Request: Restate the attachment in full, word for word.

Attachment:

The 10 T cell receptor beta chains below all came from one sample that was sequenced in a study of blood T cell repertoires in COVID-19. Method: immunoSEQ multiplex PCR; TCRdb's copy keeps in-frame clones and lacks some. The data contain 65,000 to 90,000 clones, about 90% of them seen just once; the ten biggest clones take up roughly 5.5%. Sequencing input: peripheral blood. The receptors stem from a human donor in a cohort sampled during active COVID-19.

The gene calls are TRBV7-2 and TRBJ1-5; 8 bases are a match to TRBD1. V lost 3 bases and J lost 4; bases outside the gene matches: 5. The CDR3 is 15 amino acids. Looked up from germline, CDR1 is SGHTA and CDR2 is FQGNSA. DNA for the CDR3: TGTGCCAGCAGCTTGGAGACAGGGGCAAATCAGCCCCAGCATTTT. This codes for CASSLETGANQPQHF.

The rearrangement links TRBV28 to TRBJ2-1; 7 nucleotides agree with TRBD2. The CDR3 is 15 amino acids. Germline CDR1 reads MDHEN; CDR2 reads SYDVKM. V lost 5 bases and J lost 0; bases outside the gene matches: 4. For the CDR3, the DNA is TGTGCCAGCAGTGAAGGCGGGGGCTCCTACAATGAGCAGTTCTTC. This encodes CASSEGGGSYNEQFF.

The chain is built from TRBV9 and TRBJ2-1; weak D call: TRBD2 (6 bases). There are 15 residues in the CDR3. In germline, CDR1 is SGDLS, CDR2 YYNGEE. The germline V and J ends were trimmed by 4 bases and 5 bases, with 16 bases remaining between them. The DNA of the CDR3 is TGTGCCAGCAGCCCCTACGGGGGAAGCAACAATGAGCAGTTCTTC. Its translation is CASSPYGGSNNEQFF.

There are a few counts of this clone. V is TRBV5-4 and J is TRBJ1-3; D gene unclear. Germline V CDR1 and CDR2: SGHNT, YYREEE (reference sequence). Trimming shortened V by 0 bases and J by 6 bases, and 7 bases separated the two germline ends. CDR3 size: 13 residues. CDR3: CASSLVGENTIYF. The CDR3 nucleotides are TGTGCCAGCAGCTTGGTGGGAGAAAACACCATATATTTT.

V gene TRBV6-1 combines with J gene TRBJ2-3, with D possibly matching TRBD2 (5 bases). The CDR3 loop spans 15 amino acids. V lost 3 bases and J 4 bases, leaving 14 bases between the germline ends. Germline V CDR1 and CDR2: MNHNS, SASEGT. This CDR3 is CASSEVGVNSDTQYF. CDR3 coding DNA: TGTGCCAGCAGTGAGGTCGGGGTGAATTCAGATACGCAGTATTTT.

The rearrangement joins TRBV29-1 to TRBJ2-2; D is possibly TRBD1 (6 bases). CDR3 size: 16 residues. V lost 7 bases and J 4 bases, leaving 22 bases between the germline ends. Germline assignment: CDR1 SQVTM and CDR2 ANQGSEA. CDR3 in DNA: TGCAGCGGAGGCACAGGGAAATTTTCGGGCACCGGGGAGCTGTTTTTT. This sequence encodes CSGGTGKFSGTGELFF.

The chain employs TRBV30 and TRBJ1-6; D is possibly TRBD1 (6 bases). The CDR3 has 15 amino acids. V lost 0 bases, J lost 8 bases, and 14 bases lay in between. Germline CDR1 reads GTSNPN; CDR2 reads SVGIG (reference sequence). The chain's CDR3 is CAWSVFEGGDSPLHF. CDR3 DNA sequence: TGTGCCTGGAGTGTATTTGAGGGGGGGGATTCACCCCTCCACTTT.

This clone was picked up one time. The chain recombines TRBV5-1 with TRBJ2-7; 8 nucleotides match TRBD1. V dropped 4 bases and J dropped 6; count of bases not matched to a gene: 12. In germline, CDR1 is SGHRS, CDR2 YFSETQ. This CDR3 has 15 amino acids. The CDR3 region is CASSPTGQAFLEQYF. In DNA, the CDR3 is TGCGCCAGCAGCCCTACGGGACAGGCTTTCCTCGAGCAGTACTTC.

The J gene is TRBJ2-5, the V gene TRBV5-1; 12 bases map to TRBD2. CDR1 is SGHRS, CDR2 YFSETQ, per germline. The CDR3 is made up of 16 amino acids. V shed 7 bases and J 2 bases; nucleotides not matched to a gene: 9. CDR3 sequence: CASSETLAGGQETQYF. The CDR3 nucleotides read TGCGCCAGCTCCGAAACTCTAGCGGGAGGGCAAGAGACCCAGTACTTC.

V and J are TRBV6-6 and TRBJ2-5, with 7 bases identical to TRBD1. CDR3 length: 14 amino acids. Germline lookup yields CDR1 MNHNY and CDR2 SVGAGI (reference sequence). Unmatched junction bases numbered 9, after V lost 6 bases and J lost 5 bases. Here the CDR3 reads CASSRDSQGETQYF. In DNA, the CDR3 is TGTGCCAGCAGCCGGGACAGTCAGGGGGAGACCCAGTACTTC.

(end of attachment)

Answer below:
The 10 T cell receptor beta chains below all came from one sample that was sequenced in a study of blood T cell repertoires in COVID-19. Method: immunoSEQ multiplex PCR; TCRdb's copy keeps in-frame clones and lacks some. The data contain 65,000 to 90,000 clones, about 90% of them seen just once; the ten biggest clones take up roughly 5.5%. Sequencing input: peripheral blood. The receptors stem from a human donor in a cohort sampled during active COVID-19.

The gene calls are TRBV7-2 and TRBJ1-5; 8 bases are a match to TRBD1. V lost 3 bases and J lost 4; bases outside the gene matches: 5. The CDR3 is 15 amino acids. Looked up from germline, CDR1 is SGHTA and CDR2 is FQGNSA. DNA for the CDR3: TGTGCCAGCAGCTTGGAGACAGGGGCAAATCAGCCCCAGCATTTT. This codes for CASSLETGANQPQHF.

The rearrangement links TRBV28 to TRBJ2-1; 7 nucleotides agree with TRBD2. The CDR3 is 15 amino acids. Germline CDR1 reads MDHEN; CDR2 reads SYDVKM. V lost 5 bases and J lost 0; bases outside the gene matches: 4. For the CDR3, the DNA is TGTGCCAGCAGTGAAGGCGGGGGCTCCTACAATGAGCAGTTCTTC. This encodes CASSEGGGSYNEQFF.

The chain is built from TRBV9 and TRBJ2-1; weak D call: TRBD2 (6 bases). There are 15 residues in the CDR3. In germline, CDR1 is SGDLS, CDR2 YYNGEE. The germline V and J ends were trimmed by 4 bases and 5 bases, with 16 bases remaining between them. The DNA of the CDR3 is TGTGCCAGCAGCCCCTACGGGGGAAGCAACAATGAGCAGTTCTTC. Its translation is CASSPYGGSNNEQFF.

There are a few counts of this clone. V is TRBV5-4 and J is TRBJ1-3; D gene unclear. Germline V CDR1 and CDR2: SGHNT, YYREEE (reference sequence). Trimming shortened V by 0 bases and J by 6 bases, and 7 bases separated the two germline ends. CDR3 size: 13 residues. CDR3: CASSLVGENTIYF. The CDR3 nucleotides are TGTGCCAGCAGCTTGGTGGGAGAAAACACCATATATTTT.

V gene TRBV6-1 combines with J gene TRBJ2-3, with D possibly matching TRBD2 (5 bases). The CDR3 loop spans 15 amino acids. V lost 3 bases and J 4 bases, leaving 14 bases between the germline ends. Germline V CDR1 and CDR2: MNHNS, SASEGT. This CDR3 is CASSEVGVNSDTQYF. CDR3 coding DNA: TGTGCCAGCAGTGAGGTCGGGGTGAATTCAGATACGCAGTATTTT.

The rearrangement joins TRBV29-1 to TRBJ2-2; D is possibly TRBD1 (6 bases). CDR3 size: 16 residues. V lost 7 bases and J 4 bases, leaving 22 bases between the germline ends. Germline assignment: CDR1 SQVTM and CDR2 ANQGSEA. CDR3 in DNA: TGCAGCGGAGGCACAGGGAAATTTTCGGGCACCGGGGAGCTGTTTTTT. This sequence encodes CSGGTGKFSGTGELFF.

The chain employs TRBV30 and TRBJ1-6; D is possibly TRBD1 (6 bases). The CDR3 has 15 amino acids. V lost 0 bases, J lost 8 bases, and 14 bases lay in between. Germline CDR1 reads GTSNPN; CDR2 reads SVGIG (reference sequence). The chain's CDR3 is CAWSVFEGGDSPLHF. CDR3 DNA sequence: TGTGCCTGGAGTGTATTTGAGGGGGGGGATTCACCCCTCCACTTT.

This clone was picked up one time. The chain recombines TRBV5-1 with TRBJ2-7; 8 nucleotides match TRBD1. V dropped 4 bases and J dropped 6; count of bases not matched to a gene: 12. In germline, CDR1 is SGHRS, CDR2 YFSETQ. This CDR3 has 15 amino acids. The CDR3 region is CASSPTGQAFLEQYF. In DNA, the CDR3 is TGCGCCAGCAGCCCTACGGGACAGGCTTTCCTCGAGCAGTACTTC.

The J gene is TRBJ2-5, the V gene TRBV5-1; 12 bases map to TRBD2. CDR1 is SGHRS, CDR2 YFSETQ, per germline. The CDR3 is made up of 16 amino acids. V shed 7 bases and J 2 bases; nucleotides not matched to a gene: 9. CDR3 sequence: CASSETLAGGQETQYF. The CDR3 nucleotides read TGCGCCAGCTCCGAAACTCTAGCGGGAGGGCAAGAGACCCAGTACTTC.

V and J are TRBV6-6 and TRBJ2-5, with 7 bases identical to TRBD1. CDR3 length: 14 amino acids. Germline lookup yields CDR1 MNHNY and CDR2 SVGAGI (reference sequence). Unmatched junction bases numbered 9, after V lost 6 bases and J lost 5 bases. Here the CDR3 reads CASSRDSQGETQYF. In DNA, the CDR3 is TGTGCCAGCAGCCGGGACAGTCAGGGGGAGACCCAGTACTTC.